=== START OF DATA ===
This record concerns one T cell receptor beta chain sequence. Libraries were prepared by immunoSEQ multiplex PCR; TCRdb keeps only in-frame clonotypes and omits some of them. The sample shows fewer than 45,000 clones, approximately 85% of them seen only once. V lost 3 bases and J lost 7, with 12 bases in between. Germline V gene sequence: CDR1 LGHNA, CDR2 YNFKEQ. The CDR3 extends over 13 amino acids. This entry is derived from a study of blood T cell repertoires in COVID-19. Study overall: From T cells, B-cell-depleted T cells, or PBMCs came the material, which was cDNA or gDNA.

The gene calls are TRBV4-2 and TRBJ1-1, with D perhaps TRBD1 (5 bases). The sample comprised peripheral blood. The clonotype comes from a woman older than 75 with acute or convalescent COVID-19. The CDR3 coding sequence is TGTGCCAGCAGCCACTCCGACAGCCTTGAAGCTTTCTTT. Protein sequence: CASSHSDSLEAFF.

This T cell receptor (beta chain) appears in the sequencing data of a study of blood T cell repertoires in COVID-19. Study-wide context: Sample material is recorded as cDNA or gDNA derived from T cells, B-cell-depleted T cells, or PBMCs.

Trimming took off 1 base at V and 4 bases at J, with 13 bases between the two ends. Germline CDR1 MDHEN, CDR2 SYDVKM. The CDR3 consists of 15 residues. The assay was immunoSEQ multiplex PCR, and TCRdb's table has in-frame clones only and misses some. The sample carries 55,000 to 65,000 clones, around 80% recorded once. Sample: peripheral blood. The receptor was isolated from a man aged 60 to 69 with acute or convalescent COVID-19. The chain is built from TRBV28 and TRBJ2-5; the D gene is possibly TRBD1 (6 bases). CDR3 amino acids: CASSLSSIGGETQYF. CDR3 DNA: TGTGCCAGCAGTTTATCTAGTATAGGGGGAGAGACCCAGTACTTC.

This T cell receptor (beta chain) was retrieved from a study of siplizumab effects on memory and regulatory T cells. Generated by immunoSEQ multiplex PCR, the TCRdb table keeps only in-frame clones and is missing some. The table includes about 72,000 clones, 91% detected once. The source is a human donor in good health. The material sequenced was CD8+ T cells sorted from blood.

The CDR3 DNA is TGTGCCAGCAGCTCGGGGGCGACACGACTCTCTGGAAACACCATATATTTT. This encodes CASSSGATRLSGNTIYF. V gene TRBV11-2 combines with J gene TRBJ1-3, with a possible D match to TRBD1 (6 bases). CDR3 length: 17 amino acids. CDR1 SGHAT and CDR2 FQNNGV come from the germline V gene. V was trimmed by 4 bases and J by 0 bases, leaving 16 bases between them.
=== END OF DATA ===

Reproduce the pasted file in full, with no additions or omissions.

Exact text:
This record concerns one T cell receptor beta chain sequence. Libraries were prepared by immunoSEQ multiplex PCR; TCRdb keeps only in-frame clonotypes and omits some of them. The sample shows fewer than 45,000 clones, approximately 85% of them seen only once. V lost 3 bases and J lost 7, with 12 bases in between. Germline V gene sequence: CDR1 LGHNA, CDR2 YNFKEQ. The CDR3 extends over 13 amino acids. This entry is derived from a study of blood T cell repertoires in COVID-19. Study overall: From T cells, B-cell-depleted T cells, or PBMCs came the material, which was cDNA or gDNA.

The gene calls are TRBV4-2 and TRBJ1-1, with D perhaps TRBD1 (5 bases). The sample comprised peripheral blood. The clonotype comes from a woman older than 75 with acute or convalescent COVID-19. The CDR3 coding sequence is TGTGCCAGCAGCCACTCCGACAGCCTTGAAGCTTTCTTT. Protein sequence: CASSHSDSLEAFF.

This T cell receptor (beta chain) appears in the sequencing data of a study of blood T cell repertoires in COVID-19. Study-wide context: Sample material is recorded as cDNA or gDNA derived from T cells, B-cell-depleted T cells, or PBMCs.

Trimming took off 1 base at V and 4 bases at J, with 13 bases between the two ends. Germline CDR1 MDHEN, CDR2 SYDVKM. The CDR3 consists of 15 residues. The assay was immunoSEQ multiplex PCR, and TCRdb's table has in-frame clones only and misses some. The sample carries 55,000 to 65,000 clones, around 80% recorded once. Sample: peripheral blood. The receptor was isolated from a man aged 60 to 69 with acute or convalescent COVID-19. The chain is built from TRBV28 and TRBJ2-5; the D gene is possibly TRBD1 (6 bases). CDR3 amino acids: CASSLSSIGGETQYF. CDR3 DNA: TGTGCCAGCAGTTTATCTAGTATAGGGGGAGAGACCCAGTACTTC.

This T cell receptor (beta chain) was retrieved from a study of siplizumab effects on memory and regulatory T cells. Generated by immunoSEQ multiplex PCR, the TCRdb table keeps only in-frame clones and is missing some. The table includes about 72,000 clones, 91% detected once. The source is a human donor in good health. The material sequenced was CD8+ T cells sorted from blood.

The CDR3 DNA is TGTGCCAGCAGCTCGGGGGCGACACGACTCTCTGGAAACACCATATATTTT. This encodes CASSSGATRLSGNTIYF. V gene TRBV11-2 combines with J gene TRBJ1-3, with a possible D match to TRBD1 (6 bases). CDR3 length: 17 amino acids. CDR1 SGHAT and CDR2 FQNNGV come from the germline V gene. V was trimmed by 4 bases and J by 0 bases, leaving 16 bases between them.